Op-ed: On Day of Decision, How Will You React?
When the Supreme Court issues its ruling this month, how we react will send a message to the country.
by Lucas Grindley
(Reprinted from The Advocate)
If the Supreme Court says it's wrong how California has treated my husband and me, that it's wrong to pretend the wedding we had in our church in Washington, D.C., in 2010 was merely dress-up, then I don't know that I'm prepared for how I'll feel.
Maybe it will be like getting married all over again. Maybe I'll have to hold back tears, like I did on my wedding day, because I'm the strong one.
When the Supreme Court issues its much-anticipated ruling, as is expected to happen any day now, the media will predictably turn its cameras on LGBT people across the country and ask us how we feel. But when the reporter levies that expected question, what will we say?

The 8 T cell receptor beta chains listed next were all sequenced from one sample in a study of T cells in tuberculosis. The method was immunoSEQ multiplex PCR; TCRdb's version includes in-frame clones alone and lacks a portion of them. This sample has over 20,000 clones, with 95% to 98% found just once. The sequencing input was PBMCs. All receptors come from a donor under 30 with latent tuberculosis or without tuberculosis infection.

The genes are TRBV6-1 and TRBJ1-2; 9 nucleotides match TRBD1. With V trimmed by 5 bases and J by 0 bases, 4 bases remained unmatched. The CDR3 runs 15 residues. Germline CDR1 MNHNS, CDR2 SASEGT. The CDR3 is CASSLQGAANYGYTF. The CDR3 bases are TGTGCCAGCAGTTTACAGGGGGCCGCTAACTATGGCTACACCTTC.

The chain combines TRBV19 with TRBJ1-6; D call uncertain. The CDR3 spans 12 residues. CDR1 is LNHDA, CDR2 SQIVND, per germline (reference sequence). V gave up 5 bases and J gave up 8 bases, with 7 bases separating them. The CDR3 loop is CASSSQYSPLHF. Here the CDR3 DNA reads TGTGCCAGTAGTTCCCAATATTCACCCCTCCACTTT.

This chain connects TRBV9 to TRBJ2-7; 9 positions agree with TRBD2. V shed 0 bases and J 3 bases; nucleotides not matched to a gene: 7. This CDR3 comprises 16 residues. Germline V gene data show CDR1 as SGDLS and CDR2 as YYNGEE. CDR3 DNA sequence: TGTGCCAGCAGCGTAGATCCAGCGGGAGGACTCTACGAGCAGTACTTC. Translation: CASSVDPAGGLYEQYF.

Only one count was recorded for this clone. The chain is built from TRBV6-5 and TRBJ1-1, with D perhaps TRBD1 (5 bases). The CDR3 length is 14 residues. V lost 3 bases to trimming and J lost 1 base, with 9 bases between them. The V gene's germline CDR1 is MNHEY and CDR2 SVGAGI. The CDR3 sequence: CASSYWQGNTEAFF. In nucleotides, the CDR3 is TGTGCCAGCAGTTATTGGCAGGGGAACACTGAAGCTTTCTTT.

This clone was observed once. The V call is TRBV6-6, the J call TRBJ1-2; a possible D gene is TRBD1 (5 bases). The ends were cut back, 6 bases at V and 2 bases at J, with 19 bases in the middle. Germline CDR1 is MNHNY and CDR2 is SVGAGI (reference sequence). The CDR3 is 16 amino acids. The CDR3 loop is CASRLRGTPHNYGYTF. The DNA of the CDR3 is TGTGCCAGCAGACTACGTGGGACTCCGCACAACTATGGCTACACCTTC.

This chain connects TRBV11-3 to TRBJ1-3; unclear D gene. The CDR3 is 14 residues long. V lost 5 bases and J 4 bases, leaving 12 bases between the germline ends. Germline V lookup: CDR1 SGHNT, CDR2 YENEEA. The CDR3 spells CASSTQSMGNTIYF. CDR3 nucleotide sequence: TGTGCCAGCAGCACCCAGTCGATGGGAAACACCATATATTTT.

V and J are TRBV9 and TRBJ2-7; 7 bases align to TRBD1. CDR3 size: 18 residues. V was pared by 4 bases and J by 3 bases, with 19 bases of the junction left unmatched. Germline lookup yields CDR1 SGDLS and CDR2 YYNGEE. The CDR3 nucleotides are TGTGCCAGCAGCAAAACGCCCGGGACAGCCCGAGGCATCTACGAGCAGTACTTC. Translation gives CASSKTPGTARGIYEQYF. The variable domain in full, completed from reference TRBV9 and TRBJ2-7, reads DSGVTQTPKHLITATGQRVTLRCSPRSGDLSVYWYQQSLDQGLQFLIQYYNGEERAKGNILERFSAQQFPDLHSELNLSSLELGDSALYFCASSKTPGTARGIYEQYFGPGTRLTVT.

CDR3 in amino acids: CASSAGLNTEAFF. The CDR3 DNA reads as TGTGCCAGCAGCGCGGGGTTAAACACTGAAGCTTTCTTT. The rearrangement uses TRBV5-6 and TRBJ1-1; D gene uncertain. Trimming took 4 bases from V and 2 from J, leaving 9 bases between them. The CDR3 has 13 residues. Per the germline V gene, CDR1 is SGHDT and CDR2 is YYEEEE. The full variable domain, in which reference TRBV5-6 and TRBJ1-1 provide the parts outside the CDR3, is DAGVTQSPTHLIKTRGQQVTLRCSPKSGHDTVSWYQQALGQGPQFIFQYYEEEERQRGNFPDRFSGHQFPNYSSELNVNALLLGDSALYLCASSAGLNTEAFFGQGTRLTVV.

Those of us living in California might be cheering in the streets because Proposition 8 is overturned. Or we might be caught off guard while lining the sidewalks at a Pride celebration, like one in New York City where plaintiff Edie Windsor is a grand marshal. We'll surely applaud loudly as she passes by, a true hero, having challenged the Defense of Marriage Act and won. It might be hard to remember, though, that despite legitimate reason to celebrate, no matter the outcome at the Supreme Court, this isn't the end.
Hardly anyone with legal expertise expects the justices will make a sweeping ruling that sends marriage equality throughout the country. Even if DOMA is struck down or if Californians can marry, we need only look to New York City and its recent spate of violent antigay attacks for a reminder that marriage equality won't solve all our problems.
No matter what the Supreme Court says, Florida teen Kaitlyn Hunt will still be put on trial over her relationship with her girlfriend. Transgender people will still be barred from military service. The Boy Scouts will still fire gay scout leaders due to a senseless fear we will molest children.